…my ma and faux pa dropped me off, with all 14kgs of my possessions, at Bath Spa Bus Station. It was time for me to board the National Express to the big smoke, ready to head off on my next adventure.
I remember getting out of the car pretty quickly, making out to not hold up the traffic, and to beat the buses that would be passing by any minute now, but really just to let my tear sodden mother get back in the car and back home. Even though I had left home 12 years prior when I purchased my first house (at age 20, #achievements), spending the previous two weeks with mother and her hubby was real fun. We hung out, we went shopping, crashed in front of the tv, ate lots of food, done some crafting, I visited some local spots that had been part of my upbringing, and my life for the previous 32 years, we biffed all my belongings, I said farewell to many dear chums i’d made over the years, and on that day of April 9, 2014, all traces of me were long gone. But not forgotten, i’m sure. I’ve never been one for goodbyes, and so I probably come across cold with my “okay see you then”. I just find it much easier to pretend i’m just off t’shop for a pint of milk or something.
Anyway, hopping aboard that coach for the next few hours, and then spending the night in a hotel near Heathrow, I had a mixture of emotions. The excitement was intense. Moving to NZ had been what I knew I was going to do for, to be honest, probably 19 years, after my first visit as a teen, but most defo the last ten years. I was also pretty excited about full on starting afresh. I was taking nothing with me bar the bare essentials, and I had nothing, of material value, to return to. This was it. I knew I would succeed, but I didn’t know just how much of a roller coaster it would actually become.
I had a good life back in England. A HUGE circle of many smaller circles of friends, a job that paid well with a good fun team, lived in a good place in a great area. I kept fit, I socialised, I relaxed, I had it all. Why the change then? Why not.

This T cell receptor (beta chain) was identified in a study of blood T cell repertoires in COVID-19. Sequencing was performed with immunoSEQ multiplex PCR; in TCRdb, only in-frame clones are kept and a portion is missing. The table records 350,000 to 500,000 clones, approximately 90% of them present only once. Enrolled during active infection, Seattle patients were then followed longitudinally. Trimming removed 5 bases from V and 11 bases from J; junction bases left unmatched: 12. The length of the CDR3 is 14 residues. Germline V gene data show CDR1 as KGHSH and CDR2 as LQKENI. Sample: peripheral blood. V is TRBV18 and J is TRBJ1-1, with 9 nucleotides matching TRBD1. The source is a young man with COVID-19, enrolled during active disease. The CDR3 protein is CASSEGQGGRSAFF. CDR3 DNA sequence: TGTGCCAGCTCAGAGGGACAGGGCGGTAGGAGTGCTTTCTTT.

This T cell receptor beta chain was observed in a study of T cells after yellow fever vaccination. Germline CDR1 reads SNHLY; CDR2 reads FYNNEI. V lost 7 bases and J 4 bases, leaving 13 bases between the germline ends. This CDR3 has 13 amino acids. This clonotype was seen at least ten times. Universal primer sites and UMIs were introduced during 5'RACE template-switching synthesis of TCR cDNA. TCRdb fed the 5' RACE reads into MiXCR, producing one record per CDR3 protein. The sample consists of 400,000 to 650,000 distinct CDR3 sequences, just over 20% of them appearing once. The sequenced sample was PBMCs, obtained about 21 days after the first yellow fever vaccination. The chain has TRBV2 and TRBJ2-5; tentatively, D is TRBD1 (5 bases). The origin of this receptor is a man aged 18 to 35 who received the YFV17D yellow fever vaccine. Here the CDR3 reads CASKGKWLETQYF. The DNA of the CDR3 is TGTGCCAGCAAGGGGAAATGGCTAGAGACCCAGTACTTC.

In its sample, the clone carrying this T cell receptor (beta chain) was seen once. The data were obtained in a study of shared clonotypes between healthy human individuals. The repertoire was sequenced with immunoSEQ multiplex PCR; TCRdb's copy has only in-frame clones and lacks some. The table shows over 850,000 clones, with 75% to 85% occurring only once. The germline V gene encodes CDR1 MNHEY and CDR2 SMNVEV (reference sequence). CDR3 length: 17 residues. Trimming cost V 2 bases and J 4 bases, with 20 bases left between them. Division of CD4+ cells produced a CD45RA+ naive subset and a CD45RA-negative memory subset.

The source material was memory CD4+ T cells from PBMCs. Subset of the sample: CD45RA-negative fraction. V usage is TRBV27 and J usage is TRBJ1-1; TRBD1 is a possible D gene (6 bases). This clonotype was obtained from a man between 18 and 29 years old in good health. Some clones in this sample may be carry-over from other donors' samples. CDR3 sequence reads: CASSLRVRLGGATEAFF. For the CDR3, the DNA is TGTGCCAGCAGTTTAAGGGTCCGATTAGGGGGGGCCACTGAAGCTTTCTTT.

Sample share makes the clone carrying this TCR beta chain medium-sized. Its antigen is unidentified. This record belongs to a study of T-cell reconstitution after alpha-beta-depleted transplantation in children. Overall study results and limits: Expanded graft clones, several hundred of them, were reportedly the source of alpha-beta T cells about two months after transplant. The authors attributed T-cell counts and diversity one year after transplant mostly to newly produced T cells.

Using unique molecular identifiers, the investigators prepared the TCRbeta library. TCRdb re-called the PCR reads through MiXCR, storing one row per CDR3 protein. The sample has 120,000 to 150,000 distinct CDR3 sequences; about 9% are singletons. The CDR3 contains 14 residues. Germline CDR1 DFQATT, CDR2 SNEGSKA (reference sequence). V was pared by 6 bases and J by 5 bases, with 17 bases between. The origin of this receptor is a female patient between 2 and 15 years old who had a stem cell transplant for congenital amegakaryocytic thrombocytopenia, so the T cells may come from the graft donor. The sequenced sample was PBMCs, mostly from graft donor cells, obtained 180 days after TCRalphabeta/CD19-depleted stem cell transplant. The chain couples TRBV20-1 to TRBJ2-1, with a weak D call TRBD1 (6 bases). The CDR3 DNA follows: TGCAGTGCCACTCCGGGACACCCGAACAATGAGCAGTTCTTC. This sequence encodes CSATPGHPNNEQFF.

The following day I met up with a bunch of people also boarding that same flight as me, heading to Hong Kong with me, and then on to Auckland with me. One of those people is still very much in my life today. We may have only known each other five years, but we clicked from the second we met at the airport: beer at 9am, yes please, chin chin. We don’t know the ins and outs of too much of each others history, but we’ve shared this adventure, and with both of us in the same boat, it’s been fabulous. This Saturday we will be celebrating our five years in NZ with a, turns out now traditional, high tea.
Has the last five years been what I expected? Not really no. I mean, I knew I was going to have fun, I was going to explore and I was going to get a job supportive enough to get me my permanent residency, ticks all round for that. What I didn’t expect however was to struggle as much as I have. It was all easy back home. The support and social networks were concrete, everything was easy, it flowed and I was pretty upbeat 11 times out of 10. I had high expectations of that all staying in play when shifting to NZ, as I had always been vocal about coming to NZ for a year back in 2004/05, and splitting with my partner of seven years whilst here, made me who I was; strong, happy, smiley and very laid back.